Nelsonville

Nelsonville
NW-17 rolls into Nelsoville off the Wilson Bridge branch.

Sunday, January 13, 2013

Moving Freight- Part 2

In the previous post we reviewed how the Train Industry and Blocking System (TIBS) is used to assign alphanumeric characters to locations both on and off the layout. These codes assist operators in spotting cars at the appropriate locations on the layout. But the real key to making TIBS work effectively are the blocking charts. These charts are used to instruct road crews on what work is to be performed at each town on the layout and are used by yard crews to block trains.

Each town that has multiple industries has a town chart hanging on a clip board on the fascia. The town chart lists all of the trains that have work in the town and further describes exactly what duties the train crew is perform. Let's look at the town chart for Big Chimney, West Virginia to explore this further.





























Note that the chart includes both locals and way freights that have work in Big Chimney and they are listed on the left hand side of the chart. You would know ahead of time whether or not your movement had work at Big Chimney by looking at your train card. These cards list the originating point, terminating point, and all the work to be done by the crew. The train card for NPNM-5, a way freight that originates at Hollister Yard in North Pierce, and the Big Chimney Roustabout, are shown below. 




























The Big Chimney Roustabout is the local the originates at Hollister Yard in North Pierce, West Virginia. The train proceeds to Big Chimney, works all the industries there, and then returns to North Pierce. So the first step is to find our train on the chart. We can see that our train set outs any car with a K10 through K20 alphanumeric code. We know that K is the alpha code for Big Chimney, so these cars will be spotted at local industries here. The town chart tells us where to set out and pick up cars, and we're instructed to spot the cars according to the waybills. We can also see that we are to pick up cars at Big Chimney. The chart tells us to pick up any cars with N, O, P, Q, R, S, T, and U alphanumeric symbols. Note that all of these locations are west of Big Chimney. Any cars with alphanumeric symbols representing locations east of Big Chimney will be left here for other trains. The chart further tells us to take our pick-ups to North Pierce, where our movement terminates. The chart provides all the information we need to properly spot cars in town and instructs us which specific cars we need to pick up.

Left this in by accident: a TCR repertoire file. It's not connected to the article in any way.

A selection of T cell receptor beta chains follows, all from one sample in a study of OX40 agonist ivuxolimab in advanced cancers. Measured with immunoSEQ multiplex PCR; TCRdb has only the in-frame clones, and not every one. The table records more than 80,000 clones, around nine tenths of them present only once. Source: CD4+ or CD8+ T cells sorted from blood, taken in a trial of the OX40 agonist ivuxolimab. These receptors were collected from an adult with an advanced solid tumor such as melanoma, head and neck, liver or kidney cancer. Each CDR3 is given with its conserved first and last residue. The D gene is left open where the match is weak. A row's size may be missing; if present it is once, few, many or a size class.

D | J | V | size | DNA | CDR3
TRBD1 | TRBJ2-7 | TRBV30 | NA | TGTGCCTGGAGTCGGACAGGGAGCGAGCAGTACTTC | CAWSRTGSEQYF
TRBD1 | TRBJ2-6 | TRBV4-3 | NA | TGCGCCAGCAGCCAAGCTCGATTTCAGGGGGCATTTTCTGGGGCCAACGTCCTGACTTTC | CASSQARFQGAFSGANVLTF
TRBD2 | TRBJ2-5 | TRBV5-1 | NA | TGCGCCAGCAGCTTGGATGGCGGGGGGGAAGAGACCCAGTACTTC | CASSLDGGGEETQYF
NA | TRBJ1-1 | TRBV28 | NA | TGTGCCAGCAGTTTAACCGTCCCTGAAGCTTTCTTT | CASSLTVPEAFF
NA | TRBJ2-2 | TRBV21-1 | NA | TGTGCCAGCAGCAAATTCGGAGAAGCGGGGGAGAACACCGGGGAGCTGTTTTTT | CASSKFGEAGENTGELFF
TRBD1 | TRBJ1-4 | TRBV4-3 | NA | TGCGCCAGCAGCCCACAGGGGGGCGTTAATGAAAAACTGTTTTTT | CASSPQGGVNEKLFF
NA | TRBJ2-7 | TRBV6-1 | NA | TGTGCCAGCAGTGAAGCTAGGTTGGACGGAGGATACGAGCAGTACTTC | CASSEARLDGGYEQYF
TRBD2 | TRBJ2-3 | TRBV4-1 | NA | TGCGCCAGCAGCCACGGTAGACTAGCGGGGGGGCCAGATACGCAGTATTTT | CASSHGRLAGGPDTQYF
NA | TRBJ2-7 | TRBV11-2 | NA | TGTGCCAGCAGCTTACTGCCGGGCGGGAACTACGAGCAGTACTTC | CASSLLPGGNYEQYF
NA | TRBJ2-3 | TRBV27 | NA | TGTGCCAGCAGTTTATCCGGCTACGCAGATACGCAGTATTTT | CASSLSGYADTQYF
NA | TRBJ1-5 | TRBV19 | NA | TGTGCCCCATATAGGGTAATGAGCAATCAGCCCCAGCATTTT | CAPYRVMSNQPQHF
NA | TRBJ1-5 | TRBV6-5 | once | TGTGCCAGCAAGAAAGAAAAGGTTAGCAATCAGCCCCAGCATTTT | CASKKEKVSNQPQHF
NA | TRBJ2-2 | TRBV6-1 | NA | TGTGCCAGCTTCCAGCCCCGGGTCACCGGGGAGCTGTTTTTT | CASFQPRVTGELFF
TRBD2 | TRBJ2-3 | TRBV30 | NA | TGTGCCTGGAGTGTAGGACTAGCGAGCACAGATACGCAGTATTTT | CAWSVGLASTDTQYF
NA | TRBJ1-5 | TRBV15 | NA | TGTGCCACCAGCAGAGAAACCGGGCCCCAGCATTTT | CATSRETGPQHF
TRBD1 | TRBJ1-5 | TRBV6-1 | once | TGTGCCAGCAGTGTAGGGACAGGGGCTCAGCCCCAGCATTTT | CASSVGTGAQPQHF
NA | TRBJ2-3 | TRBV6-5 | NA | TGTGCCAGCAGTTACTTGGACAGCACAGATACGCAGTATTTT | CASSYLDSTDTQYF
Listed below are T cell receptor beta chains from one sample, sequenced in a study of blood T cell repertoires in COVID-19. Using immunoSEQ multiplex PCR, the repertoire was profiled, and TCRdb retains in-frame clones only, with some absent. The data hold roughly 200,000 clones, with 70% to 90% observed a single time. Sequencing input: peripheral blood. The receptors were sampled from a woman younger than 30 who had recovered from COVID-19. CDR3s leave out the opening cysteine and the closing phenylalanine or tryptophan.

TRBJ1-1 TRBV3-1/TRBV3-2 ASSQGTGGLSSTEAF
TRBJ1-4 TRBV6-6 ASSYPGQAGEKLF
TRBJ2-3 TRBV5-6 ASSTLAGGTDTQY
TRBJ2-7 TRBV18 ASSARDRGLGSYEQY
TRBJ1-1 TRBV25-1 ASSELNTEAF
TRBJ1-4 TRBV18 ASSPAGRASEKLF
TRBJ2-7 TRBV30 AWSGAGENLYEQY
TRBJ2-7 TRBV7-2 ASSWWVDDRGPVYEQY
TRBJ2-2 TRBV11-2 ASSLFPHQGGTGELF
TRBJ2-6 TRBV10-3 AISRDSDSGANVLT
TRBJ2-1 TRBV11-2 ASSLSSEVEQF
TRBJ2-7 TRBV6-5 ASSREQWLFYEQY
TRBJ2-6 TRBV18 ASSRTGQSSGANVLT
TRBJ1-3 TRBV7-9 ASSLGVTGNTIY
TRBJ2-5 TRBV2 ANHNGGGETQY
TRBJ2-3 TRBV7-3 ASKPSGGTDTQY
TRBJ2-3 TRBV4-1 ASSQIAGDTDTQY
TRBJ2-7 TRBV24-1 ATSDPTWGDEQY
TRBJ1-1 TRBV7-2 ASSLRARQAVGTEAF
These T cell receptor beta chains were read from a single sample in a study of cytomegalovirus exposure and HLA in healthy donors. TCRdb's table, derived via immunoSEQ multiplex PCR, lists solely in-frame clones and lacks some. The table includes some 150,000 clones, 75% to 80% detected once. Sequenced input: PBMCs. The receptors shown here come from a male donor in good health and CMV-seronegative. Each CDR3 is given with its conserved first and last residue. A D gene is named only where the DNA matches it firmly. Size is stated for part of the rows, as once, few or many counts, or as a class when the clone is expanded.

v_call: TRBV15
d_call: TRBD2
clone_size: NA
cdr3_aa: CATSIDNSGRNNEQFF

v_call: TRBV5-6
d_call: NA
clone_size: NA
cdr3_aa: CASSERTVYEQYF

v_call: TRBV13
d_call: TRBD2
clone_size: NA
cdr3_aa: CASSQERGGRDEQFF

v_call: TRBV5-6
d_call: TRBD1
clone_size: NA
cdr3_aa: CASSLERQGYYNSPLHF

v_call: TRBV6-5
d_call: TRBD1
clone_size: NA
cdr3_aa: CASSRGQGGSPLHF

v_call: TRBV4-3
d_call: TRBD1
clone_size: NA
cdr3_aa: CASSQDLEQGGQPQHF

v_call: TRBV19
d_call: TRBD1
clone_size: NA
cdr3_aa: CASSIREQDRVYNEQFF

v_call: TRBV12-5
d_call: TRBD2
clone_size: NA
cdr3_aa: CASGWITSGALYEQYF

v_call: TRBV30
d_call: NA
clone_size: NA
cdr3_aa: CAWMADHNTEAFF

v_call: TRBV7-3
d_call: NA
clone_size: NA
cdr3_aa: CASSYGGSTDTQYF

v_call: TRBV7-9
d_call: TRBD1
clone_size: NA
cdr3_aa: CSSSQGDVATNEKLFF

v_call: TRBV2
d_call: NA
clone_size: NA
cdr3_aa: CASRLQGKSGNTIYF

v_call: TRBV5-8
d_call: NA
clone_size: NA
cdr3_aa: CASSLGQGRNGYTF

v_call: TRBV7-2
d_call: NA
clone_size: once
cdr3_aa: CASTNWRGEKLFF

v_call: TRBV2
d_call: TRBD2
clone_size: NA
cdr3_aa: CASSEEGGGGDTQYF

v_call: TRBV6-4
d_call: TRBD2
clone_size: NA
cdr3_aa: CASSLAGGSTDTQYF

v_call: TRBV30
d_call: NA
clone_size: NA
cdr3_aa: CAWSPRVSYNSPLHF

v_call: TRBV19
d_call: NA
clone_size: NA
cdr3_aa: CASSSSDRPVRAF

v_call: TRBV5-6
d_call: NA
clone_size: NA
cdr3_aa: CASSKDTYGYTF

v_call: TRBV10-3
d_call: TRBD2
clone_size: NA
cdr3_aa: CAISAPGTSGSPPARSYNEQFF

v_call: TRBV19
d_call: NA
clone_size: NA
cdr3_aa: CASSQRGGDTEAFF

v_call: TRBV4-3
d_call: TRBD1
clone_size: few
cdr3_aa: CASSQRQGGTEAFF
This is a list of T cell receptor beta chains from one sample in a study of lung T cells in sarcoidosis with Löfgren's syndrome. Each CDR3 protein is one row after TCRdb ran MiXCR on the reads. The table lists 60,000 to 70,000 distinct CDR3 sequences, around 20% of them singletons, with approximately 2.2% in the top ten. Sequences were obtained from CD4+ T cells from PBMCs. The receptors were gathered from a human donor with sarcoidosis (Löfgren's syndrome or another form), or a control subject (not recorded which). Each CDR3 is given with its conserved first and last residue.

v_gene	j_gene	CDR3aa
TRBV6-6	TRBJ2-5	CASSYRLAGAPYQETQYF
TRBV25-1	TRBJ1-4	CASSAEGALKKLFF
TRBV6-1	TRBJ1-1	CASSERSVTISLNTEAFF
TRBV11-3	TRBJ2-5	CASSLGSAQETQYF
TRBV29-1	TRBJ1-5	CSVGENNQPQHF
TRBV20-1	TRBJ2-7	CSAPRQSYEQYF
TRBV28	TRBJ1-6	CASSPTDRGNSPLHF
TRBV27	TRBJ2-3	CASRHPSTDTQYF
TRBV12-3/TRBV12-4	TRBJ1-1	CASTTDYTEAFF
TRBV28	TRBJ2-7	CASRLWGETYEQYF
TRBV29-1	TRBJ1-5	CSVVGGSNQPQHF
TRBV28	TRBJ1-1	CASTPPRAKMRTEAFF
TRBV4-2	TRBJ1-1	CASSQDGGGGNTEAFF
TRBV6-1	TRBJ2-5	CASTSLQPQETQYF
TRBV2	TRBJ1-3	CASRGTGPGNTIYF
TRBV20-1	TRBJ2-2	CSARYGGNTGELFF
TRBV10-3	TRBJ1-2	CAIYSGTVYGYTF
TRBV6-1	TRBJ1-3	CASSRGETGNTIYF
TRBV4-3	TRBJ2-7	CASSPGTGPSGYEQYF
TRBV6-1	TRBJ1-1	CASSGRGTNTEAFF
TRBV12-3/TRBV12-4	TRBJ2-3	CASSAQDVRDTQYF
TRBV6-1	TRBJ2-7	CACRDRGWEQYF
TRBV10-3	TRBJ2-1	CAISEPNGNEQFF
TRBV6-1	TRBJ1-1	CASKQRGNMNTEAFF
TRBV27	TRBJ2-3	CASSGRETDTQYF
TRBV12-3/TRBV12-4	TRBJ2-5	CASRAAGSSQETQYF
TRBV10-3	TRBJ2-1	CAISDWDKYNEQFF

Now let's look at a way freight, train NPNM-5. This train originates at Hollister Yard and proceeds east, performing work at Big Chimney and Nelsonville before moving on to terminate in staging. At Big Chimney, NPNM-5 would set out and spot any cars classified as K and set out any cars classified as J, which is the Elkwater Branch. The town chart informs the crew where to spot the J cars. Note that the train picks up any cars headed east and takes them to either Nelsonville or staging. Any cars left by the Big Chimney Roustabout or the Elkwater Branch Roustabout that are headed east would be picked up by Train NPNM-5. 

The Elkwater Branch Roustabout comes out of staging at Big Chimney heading east and sets out any eastbound cars. As the Big Chimney Roustabout will work the town later, the Elkwater Branch Roustabout swaps ends with its power and cab and heads west to Hollister Yard without making any pick-ups.

For the two yards on the layout at Nelsonville and North Pierce, there are yard charts in addition to the town charts. The yard charts list the trains that originate in the yard and provide instructions for blocking the trains. The charts also provide instructions for the order in which the trains need to be assembled and dispatched as well as the motive power to be used. Let's look at the chart for Hollister Yard.







The yardmaster at Hollister checks the instructions in the lower left and sees that his first task is to begin assembling the 4 trains listed. He also notes that the Sand Fork Shifter should be sent out as soon as possible, so he focuses on this train first. Looking at the blocking chart, he sees that the Sand Fork Shifter, which is a mine run that serves the tipples on the Sand Fork Branch, is eastbound and will take cars with an I TIBS symbol. He scans the cars in the yard for any waybills with an I on them and begins to assemble the train. The cars will be assembled in the order listed on the blocking chart. As this is a mine run, he also checks the Empty Mine Car Route Orders to see if any of the mines on the Sand Fork Branch have ordered empties. The Empty Mine Car Route Orders will also have TIBS symbol on them just like the waybills. Once all of the I cars and any empty hopper cars are assembled, he calls the Dispatcher for a crew. When the crew arrives at the yard, the yardmaster assigns power and pulls a cab for the train. Once everything is together and the crew pumps up the air, they call the dispatcher for orders.

Now that the Sand Fork Shifter has left, the yardmaster focuses on making up the Big Chimney Roustabout. The yardmaster will look for any cars in the yard with a waybill that has a J on it and will begin to assemble them in the order listed. The process will follow the same sequence as was used for NPNM-5.

In the next post we'll focus on some of the nuances of this system and the pros and cons. 

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